- “Don’t do it halfway: either keep 100% of the company, or sell it. Otherwise you get the worst of both worlds.”
I also had the pleasure of speaking with Blythe Jack, of TSG. A legend in the industry, she was key in the growth of Clarisonic, NV Perricone, and IT Cosmetics, among others. Her advice resonated with me, and with what Turner suggested.
- “Fund things as long as you can with your own money. You have to deal with financial risk and cash flow concerns, but you don’t have the pressure of other people’s money. You retain the ability to create more value than if you do decide to raise money too early.”
- “Take money when it is being offered to you.”
- “There is a win in every meeting.”
- “Invest every ounce of energy in your hero SKU.”
On my initial list of “people-I-know-somewhat-related-to-finance” was Ken Landis, of Landis Capital, and also one of the founders of Bobbi Brown, and now an investor in Tula. He shared some very no-nonsense advice.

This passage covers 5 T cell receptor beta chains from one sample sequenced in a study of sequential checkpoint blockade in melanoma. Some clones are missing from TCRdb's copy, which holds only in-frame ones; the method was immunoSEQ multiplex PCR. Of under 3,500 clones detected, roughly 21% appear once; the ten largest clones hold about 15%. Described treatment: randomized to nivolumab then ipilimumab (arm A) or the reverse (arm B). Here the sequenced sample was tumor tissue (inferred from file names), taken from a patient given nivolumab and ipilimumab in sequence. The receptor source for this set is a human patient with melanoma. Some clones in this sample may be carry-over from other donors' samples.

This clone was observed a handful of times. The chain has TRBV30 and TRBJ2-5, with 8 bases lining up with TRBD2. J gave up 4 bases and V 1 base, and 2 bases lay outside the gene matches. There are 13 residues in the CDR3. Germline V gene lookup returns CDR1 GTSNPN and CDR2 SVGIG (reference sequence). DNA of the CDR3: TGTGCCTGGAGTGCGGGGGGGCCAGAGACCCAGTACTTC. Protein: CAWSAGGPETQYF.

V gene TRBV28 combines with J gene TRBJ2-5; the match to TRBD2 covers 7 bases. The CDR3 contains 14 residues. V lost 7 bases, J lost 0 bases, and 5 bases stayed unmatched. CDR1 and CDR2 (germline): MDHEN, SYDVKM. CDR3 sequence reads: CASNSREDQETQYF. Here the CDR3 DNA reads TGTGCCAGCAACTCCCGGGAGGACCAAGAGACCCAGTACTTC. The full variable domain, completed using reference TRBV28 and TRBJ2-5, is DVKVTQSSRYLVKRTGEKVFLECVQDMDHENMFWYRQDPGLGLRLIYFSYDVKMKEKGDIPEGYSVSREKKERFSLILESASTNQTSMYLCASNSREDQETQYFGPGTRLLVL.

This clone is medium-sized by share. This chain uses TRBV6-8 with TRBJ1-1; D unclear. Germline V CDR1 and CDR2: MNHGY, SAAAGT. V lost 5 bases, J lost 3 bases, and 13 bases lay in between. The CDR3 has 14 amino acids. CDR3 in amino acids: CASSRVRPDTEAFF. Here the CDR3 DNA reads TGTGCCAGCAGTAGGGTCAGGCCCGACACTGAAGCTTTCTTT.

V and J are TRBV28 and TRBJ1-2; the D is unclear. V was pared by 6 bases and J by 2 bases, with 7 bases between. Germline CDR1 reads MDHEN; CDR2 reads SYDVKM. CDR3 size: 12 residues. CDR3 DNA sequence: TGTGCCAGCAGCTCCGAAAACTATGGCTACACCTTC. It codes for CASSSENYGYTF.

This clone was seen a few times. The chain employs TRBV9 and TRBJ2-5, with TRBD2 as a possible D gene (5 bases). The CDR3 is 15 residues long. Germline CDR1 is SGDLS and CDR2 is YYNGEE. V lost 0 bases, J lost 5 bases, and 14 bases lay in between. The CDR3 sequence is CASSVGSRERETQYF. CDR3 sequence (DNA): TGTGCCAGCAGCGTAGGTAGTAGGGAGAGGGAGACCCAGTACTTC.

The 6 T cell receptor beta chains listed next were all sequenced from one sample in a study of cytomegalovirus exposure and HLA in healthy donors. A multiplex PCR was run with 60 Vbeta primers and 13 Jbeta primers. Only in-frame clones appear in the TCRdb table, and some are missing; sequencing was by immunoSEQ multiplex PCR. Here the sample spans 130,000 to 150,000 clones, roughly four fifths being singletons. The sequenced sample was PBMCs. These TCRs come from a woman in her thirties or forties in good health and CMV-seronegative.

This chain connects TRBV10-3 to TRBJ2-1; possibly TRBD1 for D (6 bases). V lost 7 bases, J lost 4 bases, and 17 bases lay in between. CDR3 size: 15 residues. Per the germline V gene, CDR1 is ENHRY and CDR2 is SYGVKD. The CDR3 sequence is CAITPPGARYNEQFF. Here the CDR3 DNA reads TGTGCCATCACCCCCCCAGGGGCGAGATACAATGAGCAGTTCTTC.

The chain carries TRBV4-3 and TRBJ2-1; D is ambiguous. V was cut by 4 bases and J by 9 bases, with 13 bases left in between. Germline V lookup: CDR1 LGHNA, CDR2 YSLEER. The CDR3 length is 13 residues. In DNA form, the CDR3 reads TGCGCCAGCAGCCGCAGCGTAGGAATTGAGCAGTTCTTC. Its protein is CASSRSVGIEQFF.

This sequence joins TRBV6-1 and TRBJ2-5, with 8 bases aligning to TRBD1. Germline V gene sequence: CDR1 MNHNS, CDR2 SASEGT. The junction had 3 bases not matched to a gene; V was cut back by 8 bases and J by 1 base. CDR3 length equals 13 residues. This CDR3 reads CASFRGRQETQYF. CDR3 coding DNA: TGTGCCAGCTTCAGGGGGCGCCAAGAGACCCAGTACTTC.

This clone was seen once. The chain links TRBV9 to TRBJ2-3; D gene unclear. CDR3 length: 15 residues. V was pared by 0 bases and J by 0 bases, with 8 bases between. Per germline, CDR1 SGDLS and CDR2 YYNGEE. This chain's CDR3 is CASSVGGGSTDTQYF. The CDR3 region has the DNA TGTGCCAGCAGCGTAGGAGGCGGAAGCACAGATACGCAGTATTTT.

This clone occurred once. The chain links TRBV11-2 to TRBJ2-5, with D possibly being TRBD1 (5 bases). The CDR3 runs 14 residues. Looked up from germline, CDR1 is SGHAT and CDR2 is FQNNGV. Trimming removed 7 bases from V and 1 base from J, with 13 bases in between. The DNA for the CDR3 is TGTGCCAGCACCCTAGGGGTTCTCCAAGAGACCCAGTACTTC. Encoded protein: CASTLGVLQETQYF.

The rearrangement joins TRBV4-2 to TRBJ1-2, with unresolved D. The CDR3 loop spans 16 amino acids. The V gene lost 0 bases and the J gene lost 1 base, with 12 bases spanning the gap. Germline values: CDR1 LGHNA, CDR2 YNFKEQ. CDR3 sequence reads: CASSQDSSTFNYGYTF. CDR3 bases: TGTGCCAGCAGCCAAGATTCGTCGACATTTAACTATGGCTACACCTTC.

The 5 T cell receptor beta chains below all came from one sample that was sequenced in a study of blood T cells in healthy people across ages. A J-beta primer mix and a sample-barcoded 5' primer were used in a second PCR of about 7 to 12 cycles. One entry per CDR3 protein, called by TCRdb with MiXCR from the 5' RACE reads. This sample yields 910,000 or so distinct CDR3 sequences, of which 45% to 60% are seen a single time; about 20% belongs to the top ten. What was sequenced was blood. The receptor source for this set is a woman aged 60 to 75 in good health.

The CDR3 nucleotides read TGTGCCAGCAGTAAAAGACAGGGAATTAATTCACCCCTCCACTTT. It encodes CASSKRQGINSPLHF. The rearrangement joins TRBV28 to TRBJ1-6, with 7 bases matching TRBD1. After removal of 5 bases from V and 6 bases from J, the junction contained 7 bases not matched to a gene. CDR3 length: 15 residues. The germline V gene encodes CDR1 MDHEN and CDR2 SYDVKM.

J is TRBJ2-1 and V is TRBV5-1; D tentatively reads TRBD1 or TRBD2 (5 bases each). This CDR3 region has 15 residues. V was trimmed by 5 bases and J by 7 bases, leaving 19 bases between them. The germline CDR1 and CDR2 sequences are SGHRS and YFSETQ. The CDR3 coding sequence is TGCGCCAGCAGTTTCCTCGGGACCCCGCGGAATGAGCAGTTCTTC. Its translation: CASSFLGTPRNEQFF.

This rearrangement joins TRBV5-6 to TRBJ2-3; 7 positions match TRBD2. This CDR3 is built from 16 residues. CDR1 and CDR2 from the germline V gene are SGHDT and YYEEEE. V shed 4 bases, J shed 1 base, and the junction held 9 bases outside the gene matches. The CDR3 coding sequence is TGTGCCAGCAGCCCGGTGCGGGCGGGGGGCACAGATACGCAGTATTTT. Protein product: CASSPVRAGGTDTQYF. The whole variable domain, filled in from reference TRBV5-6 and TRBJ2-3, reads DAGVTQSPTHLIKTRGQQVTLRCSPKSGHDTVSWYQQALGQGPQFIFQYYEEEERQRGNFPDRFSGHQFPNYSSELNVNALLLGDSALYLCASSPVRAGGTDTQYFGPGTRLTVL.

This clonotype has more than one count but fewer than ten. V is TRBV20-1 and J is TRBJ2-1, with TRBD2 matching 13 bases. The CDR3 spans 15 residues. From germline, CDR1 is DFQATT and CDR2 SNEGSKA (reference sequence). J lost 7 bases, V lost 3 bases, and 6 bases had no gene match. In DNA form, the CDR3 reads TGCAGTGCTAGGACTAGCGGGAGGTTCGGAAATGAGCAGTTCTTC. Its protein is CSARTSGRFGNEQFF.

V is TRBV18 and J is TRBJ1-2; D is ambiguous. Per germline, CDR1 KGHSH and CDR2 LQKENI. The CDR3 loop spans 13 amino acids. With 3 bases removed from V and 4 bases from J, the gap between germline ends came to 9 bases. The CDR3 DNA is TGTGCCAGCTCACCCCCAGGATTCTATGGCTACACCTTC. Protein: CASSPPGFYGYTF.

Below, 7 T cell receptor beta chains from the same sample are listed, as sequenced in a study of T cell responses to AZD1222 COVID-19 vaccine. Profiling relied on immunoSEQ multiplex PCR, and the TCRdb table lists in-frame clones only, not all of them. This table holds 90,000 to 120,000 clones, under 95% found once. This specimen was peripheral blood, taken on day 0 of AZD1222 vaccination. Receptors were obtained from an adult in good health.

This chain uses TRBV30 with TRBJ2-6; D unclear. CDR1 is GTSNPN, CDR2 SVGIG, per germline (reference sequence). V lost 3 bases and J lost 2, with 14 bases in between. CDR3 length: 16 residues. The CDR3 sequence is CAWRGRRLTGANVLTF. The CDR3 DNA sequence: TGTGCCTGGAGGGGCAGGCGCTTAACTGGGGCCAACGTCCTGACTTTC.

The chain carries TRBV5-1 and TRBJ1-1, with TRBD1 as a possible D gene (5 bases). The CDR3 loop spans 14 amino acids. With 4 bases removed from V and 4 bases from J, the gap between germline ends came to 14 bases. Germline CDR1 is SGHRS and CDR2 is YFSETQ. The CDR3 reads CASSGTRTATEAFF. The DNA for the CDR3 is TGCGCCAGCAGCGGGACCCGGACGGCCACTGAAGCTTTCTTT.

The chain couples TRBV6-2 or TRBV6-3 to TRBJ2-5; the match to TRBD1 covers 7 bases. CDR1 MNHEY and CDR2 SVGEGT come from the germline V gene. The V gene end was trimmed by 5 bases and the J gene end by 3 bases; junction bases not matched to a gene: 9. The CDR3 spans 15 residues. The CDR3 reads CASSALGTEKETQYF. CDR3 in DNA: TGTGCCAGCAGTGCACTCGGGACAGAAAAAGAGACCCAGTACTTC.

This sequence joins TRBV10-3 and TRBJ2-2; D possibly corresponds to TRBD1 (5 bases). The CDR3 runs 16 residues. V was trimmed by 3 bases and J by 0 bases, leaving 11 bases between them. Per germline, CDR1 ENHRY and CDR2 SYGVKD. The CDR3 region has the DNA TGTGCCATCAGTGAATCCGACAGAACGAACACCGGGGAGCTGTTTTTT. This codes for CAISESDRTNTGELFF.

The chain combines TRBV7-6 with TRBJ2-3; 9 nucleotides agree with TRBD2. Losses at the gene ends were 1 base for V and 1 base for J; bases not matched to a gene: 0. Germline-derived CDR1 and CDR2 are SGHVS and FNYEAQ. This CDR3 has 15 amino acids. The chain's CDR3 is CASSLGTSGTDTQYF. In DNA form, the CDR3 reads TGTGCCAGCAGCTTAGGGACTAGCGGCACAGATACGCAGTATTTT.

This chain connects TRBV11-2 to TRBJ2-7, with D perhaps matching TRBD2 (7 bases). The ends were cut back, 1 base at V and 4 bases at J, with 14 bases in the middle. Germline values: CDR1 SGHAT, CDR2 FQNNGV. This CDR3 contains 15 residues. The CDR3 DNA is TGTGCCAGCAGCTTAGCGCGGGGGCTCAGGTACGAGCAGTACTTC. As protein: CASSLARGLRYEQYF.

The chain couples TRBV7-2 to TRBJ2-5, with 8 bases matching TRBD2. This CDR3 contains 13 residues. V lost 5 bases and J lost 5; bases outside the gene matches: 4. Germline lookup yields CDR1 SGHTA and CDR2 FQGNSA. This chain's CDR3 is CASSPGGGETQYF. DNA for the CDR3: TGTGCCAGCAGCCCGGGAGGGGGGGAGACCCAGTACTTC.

“Getting to be cash-flow positive is the goal.”
“The biggest mistake brands make is fixing sell-though shortfalls with new sell-ins. Don’t look at the sell-in, only look at sell-through.”
“Your goal with any retailer or distribution partner is to be important to them. If your sell-through is high, you are important to them. If you are in all their stores, you are important to them. Figure out a way to be important to them.”
Throughout a number of other meetings, I heard more great strategic advice, some captured successfully in a one-liner.
- “Productivity drives all.” –Rich Gersten, TenGram Capital
- “You get the investors you deserve.” –Adam Bain, Stormont Capital
- “I am eternally fundraising, which means I am eternally self-funding.” –Dan Obegi, JENU
- “Remember you want board members you can control.” —(Off the record)
- “Don’t necessarily wish for a bigger company: bigger company, bigger problems.” –Barbara Polla, my mother